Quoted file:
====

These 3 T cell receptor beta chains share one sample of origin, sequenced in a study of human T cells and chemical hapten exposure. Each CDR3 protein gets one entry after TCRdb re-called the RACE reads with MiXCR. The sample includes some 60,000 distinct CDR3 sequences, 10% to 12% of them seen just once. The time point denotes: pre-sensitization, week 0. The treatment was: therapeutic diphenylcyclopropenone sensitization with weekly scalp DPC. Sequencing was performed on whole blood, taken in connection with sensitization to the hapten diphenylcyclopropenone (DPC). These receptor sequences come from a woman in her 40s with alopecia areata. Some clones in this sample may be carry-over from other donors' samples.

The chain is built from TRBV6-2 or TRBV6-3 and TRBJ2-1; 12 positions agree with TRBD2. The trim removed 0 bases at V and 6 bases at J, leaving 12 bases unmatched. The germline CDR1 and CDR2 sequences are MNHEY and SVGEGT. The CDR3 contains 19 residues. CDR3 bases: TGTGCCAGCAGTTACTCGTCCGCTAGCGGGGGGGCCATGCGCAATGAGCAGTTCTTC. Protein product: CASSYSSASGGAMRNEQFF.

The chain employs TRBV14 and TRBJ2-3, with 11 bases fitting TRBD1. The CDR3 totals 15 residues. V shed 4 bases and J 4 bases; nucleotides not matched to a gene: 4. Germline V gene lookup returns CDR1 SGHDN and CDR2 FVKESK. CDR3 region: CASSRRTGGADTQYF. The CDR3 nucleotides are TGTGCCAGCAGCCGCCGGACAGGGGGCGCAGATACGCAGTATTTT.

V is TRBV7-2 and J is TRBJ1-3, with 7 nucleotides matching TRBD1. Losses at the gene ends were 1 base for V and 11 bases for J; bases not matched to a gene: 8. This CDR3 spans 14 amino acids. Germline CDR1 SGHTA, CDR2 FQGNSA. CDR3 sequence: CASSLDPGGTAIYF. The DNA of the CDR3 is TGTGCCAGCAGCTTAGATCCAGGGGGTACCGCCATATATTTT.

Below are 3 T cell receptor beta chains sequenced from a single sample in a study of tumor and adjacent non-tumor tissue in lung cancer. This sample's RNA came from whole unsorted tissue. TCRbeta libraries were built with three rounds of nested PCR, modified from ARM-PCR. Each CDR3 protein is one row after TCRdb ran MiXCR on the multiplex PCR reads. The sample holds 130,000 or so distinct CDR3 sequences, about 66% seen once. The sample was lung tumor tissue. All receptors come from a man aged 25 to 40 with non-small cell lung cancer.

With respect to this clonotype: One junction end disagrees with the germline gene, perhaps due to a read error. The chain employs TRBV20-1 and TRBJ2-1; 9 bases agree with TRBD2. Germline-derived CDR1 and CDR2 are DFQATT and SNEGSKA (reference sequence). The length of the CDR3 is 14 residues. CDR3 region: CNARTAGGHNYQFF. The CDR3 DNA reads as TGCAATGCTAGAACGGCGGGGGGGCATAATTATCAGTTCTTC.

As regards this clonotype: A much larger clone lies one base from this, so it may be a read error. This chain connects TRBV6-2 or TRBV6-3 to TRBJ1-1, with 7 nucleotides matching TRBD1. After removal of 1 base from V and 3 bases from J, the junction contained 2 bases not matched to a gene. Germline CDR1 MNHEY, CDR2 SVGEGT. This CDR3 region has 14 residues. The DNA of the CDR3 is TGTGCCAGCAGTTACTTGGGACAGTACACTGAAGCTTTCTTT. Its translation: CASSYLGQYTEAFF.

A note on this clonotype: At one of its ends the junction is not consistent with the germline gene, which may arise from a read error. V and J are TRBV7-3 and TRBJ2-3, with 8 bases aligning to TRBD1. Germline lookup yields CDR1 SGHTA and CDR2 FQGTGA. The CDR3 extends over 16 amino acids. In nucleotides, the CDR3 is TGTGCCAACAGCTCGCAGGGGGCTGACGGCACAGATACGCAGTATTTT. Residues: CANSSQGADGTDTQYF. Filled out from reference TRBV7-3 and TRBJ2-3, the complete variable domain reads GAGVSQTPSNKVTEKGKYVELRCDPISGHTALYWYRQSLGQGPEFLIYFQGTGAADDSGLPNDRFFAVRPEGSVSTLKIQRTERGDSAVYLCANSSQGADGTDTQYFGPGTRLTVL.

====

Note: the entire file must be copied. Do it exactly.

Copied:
These 3 T cell receptor beta chains share one sample of origin, sequenced in a study of human T cells and chemical hapten exposure. Each CDR3 protein gets one entry after TCRdb re-called the RACE reads with MiXCR. The sample includes some 60,000 distinct CDR3 sequences, 10% to 12% of them seen just once. The time point denotes: pre-sensitization, week 0. The treatment was: therapeutic diphenylcyclopropenone sensitization with weekly scalp DPC. Sequencing was performed on whole blood, taken in connection with sensitization to the hapten diphenylcyclopropenone (DPC). These receptor sequences come from a woman in her 40s with alopecia areata. Some clones in this sample may be carry-over from other donors' samples.

The chain is built from TRBV6-2 or TRBV6-3 and TRBJ2-1; 12 positions agree with TRBD2. The trim removed 0 bases at V and 6 bases at J, leaving 12 bases unmatched. The germline CDR1 and CDR2 sequences are MNHEY and SVGEGT. The CDR3 contains 19 residues. CDR3 bases: TGTGCCAGCAGTTACTCGTCCGCTAGCGGGGGGGCCATGCGCAATGAGCAGTTCTTC. Protein product: CASSYSSASGGAMRNEQFF.

The chain employs TRBV14 and TRBJ2-3, with 11 bases fitting TRBD1. The CDR3 totals 15 residues. V shed 4 bases and J 4 bases; nucleotides not matched to a gene: 4. Germline V gene lookup returns CDR1 SGHDN and CDR2 FVKESK. CDR3 region: CASSRRTGGADTQYF. The CDR3 nucleotides are TGTGCCAGCAGCCGCCGGACAGGGGGCGCAGATACGCAGTATTTT.

V is TRBV7-2 and J is TRBJ1-3, with 7 nucleotides matching TRBD1. Losses at the gene ends were 1 base for V and 11 bases for J; bases not matched to a gene: 8. This CDR3 spans 14 amino acids. Germline CDR1 SGHTA, CDR2 FQGNSA. CDR3 sequence: CASSLDPGGTAIYF. The DNA of the CDR3 is TGTGCCAGCAGCTTAGATCCAGGGGGTACCGCCATATATTTT.

Below are 3 T cell receptor beta chains sequenced from a single sample in a study of tumor and adjacent non-tumor tissue in lung cancer. This sample's RNA came from whole unsorted tissue. TCRbeta libraries were built with three rounds of nested PCR, modified from ARM-PCR. Each CDR3 protein is one row after TCRdb ran MiXCR on the multiplex PCR reads. The sample holds 130,000 or so distinct CDR3 sequences, about 66% seen once. The sample was lung tumor tissue. All receptors come from a man aged 25 to 40 with non-small cell lung cancer.

With respect to this clonotype: One junction end disagrees with the germline gene, perhaps due to a read error. The chain employs TRBV20-1 and TRBJ2-1; 9 bases agree with TRBD2. Germline-derived CDR1 and CDR2 are DFQATT and SNEGSKA (reference sequence). The length of the CDR3 is 14 residues. CDR3 region: CNARTAGGHNYQFF. The CDR3 DNA reads as TGCAATGCTAGAACGGCGGGGGGGCATAATTATCAGTTCTTC.

As regards this clonotype: A much larger clone lies one base from this, so it may be a read error. This chain connects TRBV6-2 or TRBV6-3 to TRBJ1-1, with 7 nucleotides matching TRBD1. After removal of 1 base from V and 3 bases from J, the junction contained 2 bases not matched to a gene. Germline CDR1 MNHEY, CDR2 SVGEGT. This CDR3 region has 14 residues. The DNA of the CDR3 is TGTGCCAGCAGTTACTTGGGACAGTACACTGAAGCTTTCTTT. Its translation: CASSYLGQYTEAFF.

A note on this clonotype: At one of its ends the junction is not consistent with the germline gene, which may arise from a read error. V and J are TRBV7-3 and TRBJ2-3, with 8 bases aligning to TRBD1. Germline lookup yields CDR1 SGHTA and CDR2 FQGTGA. The CDR3 extends over 16 amino acids. In nucleotides, the CDR3 is TGTGCCAACAGCTCGCAGGGGGCTGACGGCACAGATACGCAGTATTTT. Residues: CANSSQGADGTDTQYF. Filled out from reference TRBV7-3 and TRBJ2-3, the complete variable domain reads GAGVSQTPSNKVTEKGKYVELRCDPISGHTALYWYRQSLGQGPEFLIYFQGTGAADDSGLPNDRFFAVRPEGSVSTLKIQRTERGDSAVYLCANSSQGADGTDTQYFGPGTRLTVL.